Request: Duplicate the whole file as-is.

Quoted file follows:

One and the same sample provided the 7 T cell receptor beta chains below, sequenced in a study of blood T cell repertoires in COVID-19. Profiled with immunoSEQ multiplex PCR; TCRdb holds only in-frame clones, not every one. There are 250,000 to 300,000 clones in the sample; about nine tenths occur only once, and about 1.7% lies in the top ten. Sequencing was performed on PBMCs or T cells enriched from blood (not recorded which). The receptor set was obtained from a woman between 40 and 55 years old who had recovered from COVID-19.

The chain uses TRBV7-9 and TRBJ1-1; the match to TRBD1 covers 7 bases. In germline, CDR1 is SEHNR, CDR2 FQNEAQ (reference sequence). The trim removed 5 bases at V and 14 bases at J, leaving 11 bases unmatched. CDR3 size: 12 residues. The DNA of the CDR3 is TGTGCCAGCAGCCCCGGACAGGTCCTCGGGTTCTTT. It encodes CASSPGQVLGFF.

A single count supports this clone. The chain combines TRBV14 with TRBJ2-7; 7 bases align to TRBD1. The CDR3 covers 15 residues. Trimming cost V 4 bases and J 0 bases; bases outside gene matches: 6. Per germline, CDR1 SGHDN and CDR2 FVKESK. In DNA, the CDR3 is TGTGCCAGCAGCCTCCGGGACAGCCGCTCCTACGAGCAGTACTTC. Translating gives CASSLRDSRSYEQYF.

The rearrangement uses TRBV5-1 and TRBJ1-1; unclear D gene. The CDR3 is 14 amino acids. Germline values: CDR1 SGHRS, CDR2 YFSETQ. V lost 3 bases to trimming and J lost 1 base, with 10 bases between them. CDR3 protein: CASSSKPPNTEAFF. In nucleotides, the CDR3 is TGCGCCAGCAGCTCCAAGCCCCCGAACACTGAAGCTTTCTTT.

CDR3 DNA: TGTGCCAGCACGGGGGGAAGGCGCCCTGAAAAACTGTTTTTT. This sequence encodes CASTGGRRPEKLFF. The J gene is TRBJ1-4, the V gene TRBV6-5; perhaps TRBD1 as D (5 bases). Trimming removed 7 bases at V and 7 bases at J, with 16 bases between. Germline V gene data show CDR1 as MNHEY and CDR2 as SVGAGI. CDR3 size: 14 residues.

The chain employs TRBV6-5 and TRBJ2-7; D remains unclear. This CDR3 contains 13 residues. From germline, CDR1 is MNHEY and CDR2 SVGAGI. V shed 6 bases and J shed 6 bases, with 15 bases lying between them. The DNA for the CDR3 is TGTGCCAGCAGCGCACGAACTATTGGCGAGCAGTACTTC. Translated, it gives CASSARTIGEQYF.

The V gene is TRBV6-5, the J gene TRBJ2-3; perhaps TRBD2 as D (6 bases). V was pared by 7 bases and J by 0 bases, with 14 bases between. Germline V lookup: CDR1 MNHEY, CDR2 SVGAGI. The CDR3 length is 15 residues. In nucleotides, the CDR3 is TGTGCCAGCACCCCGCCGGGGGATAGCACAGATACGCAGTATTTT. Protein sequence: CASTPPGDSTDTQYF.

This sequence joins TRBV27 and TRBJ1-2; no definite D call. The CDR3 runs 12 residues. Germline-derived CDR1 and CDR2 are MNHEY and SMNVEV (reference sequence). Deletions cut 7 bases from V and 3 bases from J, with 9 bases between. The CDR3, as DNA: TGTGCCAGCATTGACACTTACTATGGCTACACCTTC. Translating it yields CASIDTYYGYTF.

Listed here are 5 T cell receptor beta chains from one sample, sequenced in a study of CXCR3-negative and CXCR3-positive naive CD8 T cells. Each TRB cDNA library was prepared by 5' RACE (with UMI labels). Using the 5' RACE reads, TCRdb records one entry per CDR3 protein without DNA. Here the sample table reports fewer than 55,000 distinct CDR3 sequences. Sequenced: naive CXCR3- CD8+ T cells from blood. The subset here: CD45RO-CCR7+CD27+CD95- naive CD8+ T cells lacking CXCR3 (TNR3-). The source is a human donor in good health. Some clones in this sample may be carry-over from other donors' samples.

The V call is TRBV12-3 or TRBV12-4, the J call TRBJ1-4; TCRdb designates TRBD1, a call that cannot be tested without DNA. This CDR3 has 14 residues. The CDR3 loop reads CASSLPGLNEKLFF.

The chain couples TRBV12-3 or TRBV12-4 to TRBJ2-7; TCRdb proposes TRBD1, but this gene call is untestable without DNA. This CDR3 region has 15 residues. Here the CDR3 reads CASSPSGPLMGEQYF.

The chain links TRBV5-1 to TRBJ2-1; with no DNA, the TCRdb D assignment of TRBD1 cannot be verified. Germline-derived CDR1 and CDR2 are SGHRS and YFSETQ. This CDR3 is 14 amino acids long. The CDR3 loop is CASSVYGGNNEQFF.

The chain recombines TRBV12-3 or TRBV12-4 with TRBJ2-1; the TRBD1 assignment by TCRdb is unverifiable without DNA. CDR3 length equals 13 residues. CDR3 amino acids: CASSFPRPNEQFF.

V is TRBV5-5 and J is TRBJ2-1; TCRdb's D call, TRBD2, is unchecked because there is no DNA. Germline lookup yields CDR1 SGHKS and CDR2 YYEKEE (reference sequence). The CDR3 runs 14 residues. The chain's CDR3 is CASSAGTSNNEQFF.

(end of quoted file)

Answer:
One and the same sample provided the 7 T cell receptor beta chains below, sequenced in a study of blood T cell repertoires in COVID-19. Profiled with immunoSEQ multiplex PCR; TCRdb holds only in-frame clones, not every one. There are 250,000 to 300,000 clones in the sample; about nine tenths occur only once, and about 1.7% lies in the top ten. Sequencing was performed on PBMCs or T cells enriched from blood (not recorded which). The receptor set was obtained from a woman between 40 and 55 years old who had recovered from COVID-19.

The chain uses TRBV7-9 and TRBJ1-1; the match to TRBD1 covers 7 bases. In germline, CDR1 is SEHNR, CDR2 FQNEAQ (reference sequence). The trim removed 5 bases at V and 14 bases at J, leaving 11 bases unmatched. CDR3 size: 12 residues. The DNA of the CDR3 is TGTGCCAGCAGCCCCGGACAGGTCCTCGGGTTCTTT. It encodes CASSPGQVLGFF.

A single count supports this clone. The chain combines TRBV14 with TRBJ2-7; 7 bases align to TRBD1. The CDR3 covers 15 residues. Trimming cost V 4 bases and J 0 bases; bases outside gene matches: 6. Per germline, CDR1 SGHDN and CDR2 FVKESK. In DNA, the CDR3 is TGTGCCAGCAGCCTCCGGGACAGCCGCTCCTACGAGCAGTACTTC. Translating gives CASSLRDSRSYEQYF.

The rearrangement uses TRBV5-1 and TRBJ1-1; unclear D gene. The CDR3 is 14 amino acids. Germline values: CDR1 SGHRS, CDR2 YFSETQ. V lost 3 bases to trimming and J lost 1 base, with 10 bases between them. CDR3 protein: CASSSKPPNTEAFF. In nucleotides, the CDR3 is TGCGCCAGCAGCTCCAAGCCCCCGAACACTGAAGCTTTCTTT.

CDR3 DNA: TGTGCCAGCACGGGGGGAAGGCGCCCTGAAAAACTGTTTTTT. This sequence encodes CASTGGRRPEKLFF. The J gene is TRBJ1-4, the V gene TRBV6-5; perhaps TRBD1 as D (5 bases). Trimming removed 7 bases at V and 7 bases at J, with 16 bases between. Germline V gene data show CDR1 as MNHEY and CDR2 as SVGAGI. CDR3 size: 14 residues.

The chain employs TRBV6-5 and TRBJ2-7; D remains unclear. This CDR3 contains 13 residues. From germline, CDR1 is MNHEY and CDR2 SVGAGI. V shed 6 bases and J shed 6 bases, with 15 bases lying between them. The DNA for the CDR3 is TGTGCCAGCAGCGCACGAACTATTGGCGAGCAGTACTTC. Translated, it gives CASSARTIGEQYF.

The V gene is TRBV6-5, the J gene TRBJ2-3; perhaps TRBD2 as D (6 bases). V was pared by 7 bases and J by 0 bases, with 14 bases between. Germline V lookup: CDR1 MNHEY, CDR2 SVGAGI. The CDR3 length is 15 residues. In nucleotides, the CDR3 is TGTGCCAGCACCCCGCCGGGGGATAGCACAGATACGCAGTATTTT. Protein sequence: CASTPPGDSTDTQYF.

This sequence joins TRBV27 and TRBJ1-2; no definite D call. The CDR3 runs 12 residues. Germline-derived CDR1 and CDR2 are MNHEY and SMNVEV (reference sequence). Deletions cut 7 bases from V and 3 bases from J, with 9 bases between. The CDR3, as DNA: TGTGCCAGCATTGACACTTACTATGGCTACACCTTC. Translating it yields CASIDTYYGYTF.

Listed here are 5 T cell receptor beta chains from one sample, sequenced in a study of CXCR3-negative and CXCR3-positive naive CD8 T cells. Each TRB cDNA library was prepared by 5' RACE (with UMI labels). Using the 5' RACE reads, TCRdb records one entry per CDR3 protein without DNA. Here the sample table reports fewer than 55,000 distinct CDR3 sequences. Sequenced: naive CXCR3- CD8+ T cells from blood. The subset here: CD45RO-CCR7+CD27+CD95- naive CD8+ T cells lacking CXCR3 (TNR3-). The source is a human donor in good health. Some clones in this sample may be carry-over from other donors' samples.

The V call is TRBV12-3 or TRBV12-4, the J call TRBJ1-4; TCRdb designates TRBD1, a call that cannot be tested without DNA. This CDR3 has 14 residues. The CDR3 loop reads CASSLPGLNEKLFF.

The chain couples TRBV12-3 or TRBV12-4 to TRBJ2-7; TCRdb proposes TRBD1, but this gene call is untestable without DNA. This CDR3 region has 15 residues. Here the CDR3 reads CASSPSGPLMGEQYF.

The chain links TRBV5-1 to TRBJ2-1; with no DNA, the TCRdb D assignment of TRBD1 cannot be verified. Germline-derived CDR1 and CDR2 are SGHRS and YFSETQ. This CDR3 is 14 amino acids long. The CDR3 loop is CASSVYGGNNEQFF.

The chain recombines TRBV12-3 or TRBV12-4 with TRBJ2-1; the TRBD1 assignment by TCRdb is unverifiable without DNA. CDR3 length equals 13 residues. CDR3 amino acids: CASSFPRPNEQFF.

V is TRBV5-5 and J is TRBJ2-1; TCRdb's D call, TRBD2, is unchecked because there is no DNA. Germline lookup yields CDR1 SGHKS and CDR2 YYEKEE (reference sequence). The CDR3 runs 14 residues. The chain's CDR3 is CASSAGTSNNEQFF.